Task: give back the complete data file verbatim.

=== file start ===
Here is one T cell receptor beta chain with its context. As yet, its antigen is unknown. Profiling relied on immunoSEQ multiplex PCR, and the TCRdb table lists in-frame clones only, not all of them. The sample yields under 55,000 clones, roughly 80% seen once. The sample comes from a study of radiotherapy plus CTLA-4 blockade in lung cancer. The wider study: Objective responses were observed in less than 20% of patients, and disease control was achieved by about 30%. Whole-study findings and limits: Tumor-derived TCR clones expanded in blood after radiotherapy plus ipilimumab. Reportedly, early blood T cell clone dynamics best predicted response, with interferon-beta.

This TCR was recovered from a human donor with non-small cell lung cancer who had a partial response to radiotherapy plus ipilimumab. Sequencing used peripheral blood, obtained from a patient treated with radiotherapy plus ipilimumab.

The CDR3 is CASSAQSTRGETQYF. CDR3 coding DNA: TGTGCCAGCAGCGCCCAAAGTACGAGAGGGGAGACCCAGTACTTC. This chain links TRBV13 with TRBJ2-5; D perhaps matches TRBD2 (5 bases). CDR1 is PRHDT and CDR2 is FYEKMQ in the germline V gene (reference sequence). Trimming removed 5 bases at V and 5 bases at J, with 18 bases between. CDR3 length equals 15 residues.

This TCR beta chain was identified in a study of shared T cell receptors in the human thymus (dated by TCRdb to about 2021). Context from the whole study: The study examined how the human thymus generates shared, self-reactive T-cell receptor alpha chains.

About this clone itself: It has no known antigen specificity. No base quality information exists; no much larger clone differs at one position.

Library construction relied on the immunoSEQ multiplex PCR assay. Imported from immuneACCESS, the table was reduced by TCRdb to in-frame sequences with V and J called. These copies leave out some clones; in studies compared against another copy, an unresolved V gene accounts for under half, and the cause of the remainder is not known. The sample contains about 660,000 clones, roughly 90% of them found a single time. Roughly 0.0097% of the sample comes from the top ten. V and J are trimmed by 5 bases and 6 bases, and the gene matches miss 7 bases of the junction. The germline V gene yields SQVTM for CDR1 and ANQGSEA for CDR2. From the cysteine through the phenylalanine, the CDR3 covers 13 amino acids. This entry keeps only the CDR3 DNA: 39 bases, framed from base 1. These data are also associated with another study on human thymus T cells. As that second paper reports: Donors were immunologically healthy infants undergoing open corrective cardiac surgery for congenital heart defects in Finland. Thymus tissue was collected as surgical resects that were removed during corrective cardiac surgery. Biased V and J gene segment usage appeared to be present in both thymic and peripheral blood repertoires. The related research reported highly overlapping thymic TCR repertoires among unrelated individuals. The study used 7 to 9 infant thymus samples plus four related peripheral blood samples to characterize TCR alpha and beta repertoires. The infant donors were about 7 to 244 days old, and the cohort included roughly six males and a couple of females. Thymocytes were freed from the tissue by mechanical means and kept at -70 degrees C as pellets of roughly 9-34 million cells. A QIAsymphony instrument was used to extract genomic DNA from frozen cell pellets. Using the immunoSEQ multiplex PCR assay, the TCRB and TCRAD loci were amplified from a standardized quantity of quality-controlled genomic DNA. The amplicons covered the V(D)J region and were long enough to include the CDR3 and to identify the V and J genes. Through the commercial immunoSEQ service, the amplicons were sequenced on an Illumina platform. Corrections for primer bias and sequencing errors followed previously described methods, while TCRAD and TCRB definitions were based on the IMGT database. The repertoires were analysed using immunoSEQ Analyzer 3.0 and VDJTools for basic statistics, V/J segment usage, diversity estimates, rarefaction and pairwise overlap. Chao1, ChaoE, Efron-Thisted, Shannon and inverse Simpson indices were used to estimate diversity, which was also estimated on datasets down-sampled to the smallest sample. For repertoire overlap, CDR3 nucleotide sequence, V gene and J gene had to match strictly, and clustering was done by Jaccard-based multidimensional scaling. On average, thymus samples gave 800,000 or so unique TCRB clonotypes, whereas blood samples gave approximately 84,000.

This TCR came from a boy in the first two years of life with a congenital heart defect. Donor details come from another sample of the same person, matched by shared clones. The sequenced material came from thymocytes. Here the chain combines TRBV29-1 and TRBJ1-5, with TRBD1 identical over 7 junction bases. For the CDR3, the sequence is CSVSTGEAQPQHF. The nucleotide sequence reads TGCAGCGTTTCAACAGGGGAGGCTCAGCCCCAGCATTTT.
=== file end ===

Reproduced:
Here is one T cell receptor beta chain with its context. As yet, its antigen is unknown. Profiling relied on immunoSEQ multiplex PCR, and the TCRdb table lists in-frame clones only, not all of them. The sample yields under 55,000 clones, roughly 80% seen once. The sample comes from a study of radiotherapy plus CTLA-4 blockade in lung cancer. The wider study: Objective responses were observed in less than 20% of patients, and disease control was achieved by about 30%. Whole-study findings and limits: Tumor-derived TCR clones expanded in blood after radiotherapy plus ipilimumab. Reportedly, early blood T cell clone dynamics best predicted response, with interferon-beta.

This TCR was recovered from a human donor with non-small cell lung cancer who had a partial response to radiotherapy plus ipilimumab. Sequencing used peripheral blood, obtained from a patient treated with radiotherapy plus ipilimumab.

The CDR3 is CASSAQSTRGETQYF. CDR3 coding DNA: TGTGCCAGCAGCGCCCAAAGTACGAGAGGGGAGACCCAGTACTTC. This chain links TRBV13 with TRBJ2-5; D perhaps matches TRBD2 (5 bases). CDR1 is PRHDT and CDR2 is FYEKMQ in the germline V gene (reference sequence). Trimming removed 5 bases at V and 5 bases at J, with 18 bases between. CDR3 length equals 15 residues.

This TCR beta chain was identified in a study of shared T cell receptors in the human thymus (dated by TCRdb to about 2021). Context from the whole study: The study examined how the human thymus generates shared, self-reactive T-cell receptor alpha chains.

About this clone itself: It has no known antigen specificity. No base quality information exists; no much larger clone differs at one position.

Library construction relied on the immunoSEQ multiplex PCR assay. Imported from immuneACCESS, the table was reduced by TCRdb to in-frame sequences with V and J called. These copies leave out some clones; in studies compared against another copy, an unresolved V gene accounts for under half, and the cause of the remainder is not known. The sample contains about 660,000 clones, roughly 90% of them found a single time. Roughly 0.0097% of the sample comes from the top ten. V and J are trimmed by 5 bases and 6 bases, and the gene matches miss 7 bases of the junction. The germline V gene yields SQVTM for CDR1 and ANQGSEA for CDR2. From the cysteine through the phenylalanine, the CDR3 covers 13 amino acids. This entry keeps only the CDR3 DNA: 39 bases, framed from base 1. These data are also associated with another study on human thymus T cells. As that second paper reports: Donors were immunologically healthy infants undergoing open corrective cardiac surgery for congenital heart defects in Finland. Thymus tissue was collected as surgical resects that were removed during corrective cardiac surgery. Biased V and J gene segment usage appeared to be present in both thymic and peripheral blood repertoires. The related research reported highly overlapping thymic TCR repertoires among unrelated individuals. The study used 7 to 9 infant thymus samples plus four related peripheral blood samples to characterize TCR alpha and beta repertoires. The infant donors were about 7 to 244 days old, and the cohort included roughly six males and a couple of females. Thymocytes were freed from the tissue by mechanical means and kept at -70 degrees C as pellets of roughly 9-34 million cells. A QIAsymphony instrument was used to extract genomic DNA from frozen cell pellets. Using the immunoSEQ multiplex PCR assay, the TCRB and TCRAD loci were amplified from a standardized quantity of quality-controlled genomic DNA. The amplicons covered the V(D)J region and were long enough to include the CDR3 and to identify the V and J genes. Through the commercial immunoSEQ service, the amplicons were sequenced on an Illumina platform. Corrections for primer bias and sequencing errors followed previously described methods, while TCRAD and TCRB definitions were based on the IMGT database. The repertoires were analysed using immunoSEQ Analyzer 3.0 and VDJTools for basic statistics, V/J segment usage, diversity estimates, rarefaction and pairwise overlap. Chao1, ChaoE, Efron-Thisted, Shannon and inverse Simpson indices were used to estimate diversity, which was also estimated on datasets down-sampled to the smallest sample. For repertoire overlap, CDR3 nucleotide sequence, V gene and J gene had to match strictly, and clustering was done by Jaccard-based multidimensional scaling. On average, thymus samples gave 800,000 or so unique TCRB clonotypes, whereas blood samples gave approximately 84,000.

This TCR came from a boy in the first two years of life with a congenital heart defect. Donor details come from another sample of the same person, matched by shared clones. The sequenced material came from thymocytes. Here the chain combines TRBV29-1 and TRBJ1-5, with TRBD1 identical over 7 junction bases. For the CDR3, the sequence is CSVSTGEAQPQHF. The nucleotide sequence reads TGCAGCGTTTCAACAGGGGAGGCTCAGCCCCAGCATTTT.